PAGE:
Another article in this special issue takes on the ambitious task of reviewing research on the effects of gun laws globally, presenting a systematic review of data from 130 studies of gun laws in 10 countries published from 1950 to 2014 (12). Unfortunately, the bulk of these studies had serious limitations that make it difficult to draw unequivocal conclusions. Deriving unbiased estimates of the effects of gun laws is a particularly challenging undertaking because of potential biases from selection and historical confounds. Decisions about whether or not to enact gun laws may depend on levels and trends in gun violence as well as on levels of gun ownership. Nearly all of the studies reviewed are ecological and typically do not isolate the target of the firearm policy with the outcome being measured. For example, background check and licensing requirements for purchasing or carrying firearms should have different effects on individuals' capacity for violence depending on whether they meet legal requirements for purchasing or carrying firearms, but studies examine only aggregate levels of homicide or other violent events.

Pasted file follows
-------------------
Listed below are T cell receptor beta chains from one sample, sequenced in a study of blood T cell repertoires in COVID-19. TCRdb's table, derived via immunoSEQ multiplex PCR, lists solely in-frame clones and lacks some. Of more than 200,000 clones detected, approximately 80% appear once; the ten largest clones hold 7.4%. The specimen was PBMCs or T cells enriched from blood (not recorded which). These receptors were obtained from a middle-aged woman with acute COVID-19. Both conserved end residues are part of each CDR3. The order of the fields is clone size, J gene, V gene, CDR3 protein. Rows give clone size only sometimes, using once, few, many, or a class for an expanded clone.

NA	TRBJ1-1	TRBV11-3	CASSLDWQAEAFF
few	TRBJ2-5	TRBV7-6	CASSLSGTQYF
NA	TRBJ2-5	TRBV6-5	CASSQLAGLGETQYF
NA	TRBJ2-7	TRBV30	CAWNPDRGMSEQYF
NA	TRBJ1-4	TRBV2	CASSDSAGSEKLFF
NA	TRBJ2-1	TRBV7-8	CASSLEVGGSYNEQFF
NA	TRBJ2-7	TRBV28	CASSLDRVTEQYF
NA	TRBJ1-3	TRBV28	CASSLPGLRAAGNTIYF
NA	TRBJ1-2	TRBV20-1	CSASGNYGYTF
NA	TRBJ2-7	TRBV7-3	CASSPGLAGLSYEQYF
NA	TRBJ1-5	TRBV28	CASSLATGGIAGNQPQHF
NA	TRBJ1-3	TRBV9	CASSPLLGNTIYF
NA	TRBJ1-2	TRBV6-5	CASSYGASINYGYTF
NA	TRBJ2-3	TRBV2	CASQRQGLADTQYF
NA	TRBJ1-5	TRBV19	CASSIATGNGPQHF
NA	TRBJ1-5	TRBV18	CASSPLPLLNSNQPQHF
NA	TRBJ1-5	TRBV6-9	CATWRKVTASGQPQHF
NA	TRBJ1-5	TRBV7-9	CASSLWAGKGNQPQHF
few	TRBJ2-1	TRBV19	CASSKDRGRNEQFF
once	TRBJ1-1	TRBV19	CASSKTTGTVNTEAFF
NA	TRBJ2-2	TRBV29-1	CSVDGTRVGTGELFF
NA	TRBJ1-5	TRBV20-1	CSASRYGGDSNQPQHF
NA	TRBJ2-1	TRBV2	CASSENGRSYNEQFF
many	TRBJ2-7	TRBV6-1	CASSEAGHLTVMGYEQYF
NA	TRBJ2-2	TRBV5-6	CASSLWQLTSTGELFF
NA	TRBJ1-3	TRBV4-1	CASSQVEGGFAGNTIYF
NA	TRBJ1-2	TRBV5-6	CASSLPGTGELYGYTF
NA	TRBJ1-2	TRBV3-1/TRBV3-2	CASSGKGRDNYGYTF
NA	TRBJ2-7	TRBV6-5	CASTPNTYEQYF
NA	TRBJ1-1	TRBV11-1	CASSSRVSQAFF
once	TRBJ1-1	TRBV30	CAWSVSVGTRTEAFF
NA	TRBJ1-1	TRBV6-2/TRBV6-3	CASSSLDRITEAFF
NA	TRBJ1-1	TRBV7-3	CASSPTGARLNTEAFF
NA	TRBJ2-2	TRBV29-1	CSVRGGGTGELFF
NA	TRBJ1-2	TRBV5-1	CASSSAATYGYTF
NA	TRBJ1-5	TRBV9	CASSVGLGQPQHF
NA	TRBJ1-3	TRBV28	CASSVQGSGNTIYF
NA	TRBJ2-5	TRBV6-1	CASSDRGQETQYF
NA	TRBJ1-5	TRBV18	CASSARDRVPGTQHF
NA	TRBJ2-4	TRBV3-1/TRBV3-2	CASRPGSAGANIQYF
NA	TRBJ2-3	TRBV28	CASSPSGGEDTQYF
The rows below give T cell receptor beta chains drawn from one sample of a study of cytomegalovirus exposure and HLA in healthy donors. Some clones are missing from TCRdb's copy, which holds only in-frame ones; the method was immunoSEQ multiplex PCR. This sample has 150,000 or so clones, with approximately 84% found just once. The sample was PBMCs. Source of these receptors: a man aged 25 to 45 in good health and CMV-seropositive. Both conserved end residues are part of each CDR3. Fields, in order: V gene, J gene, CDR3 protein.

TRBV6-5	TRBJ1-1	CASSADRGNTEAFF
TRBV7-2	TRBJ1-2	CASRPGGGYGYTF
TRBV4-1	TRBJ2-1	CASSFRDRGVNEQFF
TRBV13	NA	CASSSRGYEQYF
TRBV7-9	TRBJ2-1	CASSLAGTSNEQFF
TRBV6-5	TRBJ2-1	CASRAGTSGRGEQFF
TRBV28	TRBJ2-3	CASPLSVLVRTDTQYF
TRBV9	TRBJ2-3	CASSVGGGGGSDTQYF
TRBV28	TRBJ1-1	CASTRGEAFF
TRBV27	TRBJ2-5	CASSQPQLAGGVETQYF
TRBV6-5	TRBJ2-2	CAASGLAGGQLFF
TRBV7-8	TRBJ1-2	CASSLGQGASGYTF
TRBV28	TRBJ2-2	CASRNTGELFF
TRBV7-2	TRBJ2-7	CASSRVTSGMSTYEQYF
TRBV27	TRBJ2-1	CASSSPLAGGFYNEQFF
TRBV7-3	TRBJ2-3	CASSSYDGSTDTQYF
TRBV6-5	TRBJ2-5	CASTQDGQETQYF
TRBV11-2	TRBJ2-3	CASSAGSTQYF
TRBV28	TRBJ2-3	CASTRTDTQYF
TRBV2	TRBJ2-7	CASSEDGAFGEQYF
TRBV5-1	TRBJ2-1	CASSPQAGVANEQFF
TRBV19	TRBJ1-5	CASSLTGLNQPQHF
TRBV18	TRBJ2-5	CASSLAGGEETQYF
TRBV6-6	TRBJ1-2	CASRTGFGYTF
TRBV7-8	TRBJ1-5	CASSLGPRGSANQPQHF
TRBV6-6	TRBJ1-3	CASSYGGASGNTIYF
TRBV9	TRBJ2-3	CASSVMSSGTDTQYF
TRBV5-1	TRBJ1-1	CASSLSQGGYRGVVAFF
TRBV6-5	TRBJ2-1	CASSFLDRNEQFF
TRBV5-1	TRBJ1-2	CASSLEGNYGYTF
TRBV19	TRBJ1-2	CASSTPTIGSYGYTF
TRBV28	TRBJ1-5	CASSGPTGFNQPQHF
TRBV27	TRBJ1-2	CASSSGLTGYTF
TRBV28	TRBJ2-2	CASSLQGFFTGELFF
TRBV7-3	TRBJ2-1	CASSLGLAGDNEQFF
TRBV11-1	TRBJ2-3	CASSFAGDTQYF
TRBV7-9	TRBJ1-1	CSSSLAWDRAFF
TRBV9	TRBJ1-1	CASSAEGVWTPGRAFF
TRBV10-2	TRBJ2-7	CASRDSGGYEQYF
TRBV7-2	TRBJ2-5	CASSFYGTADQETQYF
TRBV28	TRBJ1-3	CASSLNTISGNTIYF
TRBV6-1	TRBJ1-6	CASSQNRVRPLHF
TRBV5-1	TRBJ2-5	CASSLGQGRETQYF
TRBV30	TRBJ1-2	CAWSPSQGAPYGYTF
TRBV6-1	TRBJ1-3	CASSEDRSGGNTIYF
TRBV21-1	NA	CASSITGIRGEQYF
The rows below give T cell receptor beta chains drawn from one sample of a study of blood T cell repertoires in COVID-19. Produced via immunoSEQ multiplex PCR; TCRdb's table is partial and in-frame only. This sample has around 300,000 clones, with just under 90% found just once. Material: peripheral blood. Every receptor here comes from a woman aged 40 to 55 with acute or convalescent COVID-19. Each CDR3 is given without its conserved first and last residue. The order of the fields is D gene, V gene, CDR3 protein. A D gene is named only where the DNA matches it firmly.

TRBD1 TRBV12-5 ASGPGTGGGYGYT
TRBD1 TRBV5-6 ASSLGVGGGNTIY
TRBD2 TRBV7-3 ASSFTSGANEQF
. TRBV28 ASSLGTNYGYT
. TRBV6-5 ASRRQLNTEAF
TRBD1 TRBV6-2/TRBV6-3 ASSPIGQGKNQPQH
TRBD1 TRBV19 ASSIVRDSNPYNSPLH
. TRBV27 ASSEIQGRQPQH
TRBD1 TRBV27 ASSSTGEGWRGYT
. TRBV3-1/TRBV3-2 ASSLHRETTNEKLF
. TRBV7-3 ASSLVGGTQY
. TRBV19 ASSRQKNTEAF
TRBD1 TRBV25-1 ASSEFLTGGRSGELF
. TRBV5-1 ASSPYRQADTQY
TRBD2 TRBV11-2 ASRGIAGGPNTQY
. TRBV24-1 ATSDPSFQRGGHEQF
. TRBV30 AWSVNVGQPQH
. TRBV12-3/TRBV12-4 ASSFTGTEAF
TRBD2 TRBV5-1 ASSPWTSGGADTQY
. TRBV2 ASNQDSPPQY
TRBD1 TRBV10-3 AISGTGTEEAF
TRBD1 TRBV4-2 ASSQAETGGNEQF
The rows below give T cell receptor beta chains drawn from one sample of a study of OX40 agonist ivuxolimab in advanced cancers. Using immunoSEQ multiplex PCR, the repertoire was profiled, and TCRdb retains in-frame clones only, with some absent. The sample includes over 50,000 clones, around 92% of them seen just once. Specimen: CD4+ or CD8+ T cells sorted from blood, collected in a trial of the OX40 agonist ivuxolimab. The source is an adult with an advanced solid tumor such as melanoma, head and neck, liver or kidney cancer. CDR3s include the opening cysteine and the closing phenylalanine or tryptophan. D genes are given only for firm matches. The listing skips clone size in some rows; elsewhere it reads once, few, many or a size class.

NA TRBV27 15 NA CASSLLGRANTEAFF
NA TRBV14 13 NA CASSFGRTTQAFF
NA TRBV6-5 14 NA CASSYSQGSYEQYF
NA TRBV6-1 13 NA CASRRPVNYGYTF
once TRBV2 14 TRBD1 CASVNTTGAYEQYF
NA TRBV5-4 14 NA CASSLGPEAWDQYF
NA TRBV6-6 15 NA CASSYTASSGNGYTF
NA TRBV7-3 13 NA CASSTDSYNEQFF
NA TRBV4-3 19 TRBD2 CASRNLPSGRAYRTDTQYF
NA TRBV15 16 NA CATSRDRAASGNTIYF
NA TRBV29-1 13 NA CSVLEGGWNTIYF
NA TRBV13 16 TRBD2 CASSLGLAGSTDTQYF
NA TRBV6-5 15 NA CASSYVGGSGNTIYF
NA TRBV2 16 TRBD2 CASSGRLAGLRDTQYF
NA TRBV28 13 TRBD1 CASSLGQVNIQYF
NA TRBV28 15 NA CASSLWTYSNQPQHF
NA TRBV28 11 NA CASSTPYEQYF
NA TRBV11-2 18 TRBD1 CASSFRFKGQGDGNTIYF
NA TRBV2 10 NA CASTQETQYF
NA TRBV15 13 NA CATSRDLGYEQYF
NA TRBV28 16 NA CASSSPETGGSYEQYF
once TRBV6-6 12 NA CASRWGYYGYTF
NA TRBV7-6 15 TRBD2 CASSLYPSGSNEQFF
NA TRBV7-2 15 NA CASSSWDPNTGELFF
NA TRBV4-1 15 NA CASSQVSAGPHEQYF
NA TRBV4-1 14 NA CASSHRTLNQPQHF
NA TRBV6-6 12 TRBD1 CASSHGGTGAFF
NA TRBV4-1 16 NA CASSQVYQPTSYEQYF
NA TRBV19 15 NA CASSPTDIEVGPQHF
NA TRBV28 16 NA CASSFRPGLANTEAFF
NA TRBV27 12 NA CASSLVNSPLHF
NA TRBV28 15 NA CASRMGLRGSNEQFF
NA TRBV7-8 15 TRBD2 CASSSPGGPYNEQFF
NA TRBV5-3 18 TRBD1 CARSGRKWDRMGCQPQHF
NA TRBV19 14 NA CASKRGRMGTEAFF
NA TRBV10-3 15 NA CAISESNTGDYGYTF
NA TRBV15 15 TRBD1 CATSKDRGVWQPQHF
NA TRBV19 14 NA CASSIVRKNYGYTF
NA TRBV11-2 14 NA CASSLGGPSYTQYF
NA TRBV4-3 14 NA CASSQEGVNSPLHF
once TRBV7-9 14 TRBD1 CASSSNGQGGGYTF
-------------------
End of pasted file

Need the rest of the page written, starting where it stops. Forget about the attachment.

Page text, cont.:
Santaella-Tenorio et al. (12) note these challenges and others pertinent to evaluations of gun laws. Many are illustrated in the evolution of studies of so-called “shall issue” laws that loosened or eliminated impediments to legal carrying of concealed firearms. Initial studies suggested that shall issue laws reduced homicides, while subsequent studies identified a number of errors in the data and in the analyses. Once those errors were corrected, no effects of shall issue laws on homicides were evident. A few areas showed some consistency with reasonably strong methods. In addition to the protective effects of domestic violence restraining order laws, child access prevention laws requiring gun owners to make guns inaccessible to unsupervised youth are associated with reduced rates of firearm suicides and unintentional shooting deaths. Some gun laws may be too weak or have important gaps that prevent their effectiveness. For example, the US federal law requiring background checks for firearm purchases that applied only to sales by federally licensed gun dealers did not reduce homicide rates, but a study of the repeal of a Missouri law requiring background checks and purchaser licensing for all handgun sales suggests that the law had suppressed firearm homicide rates before its repeal. More comprehensive firearms regulations adopted at the national level also showed promise in lowering homicide rates, although forecasting a counterfactual for what would have occurred absent the new regulations is particularly challenging with national studies.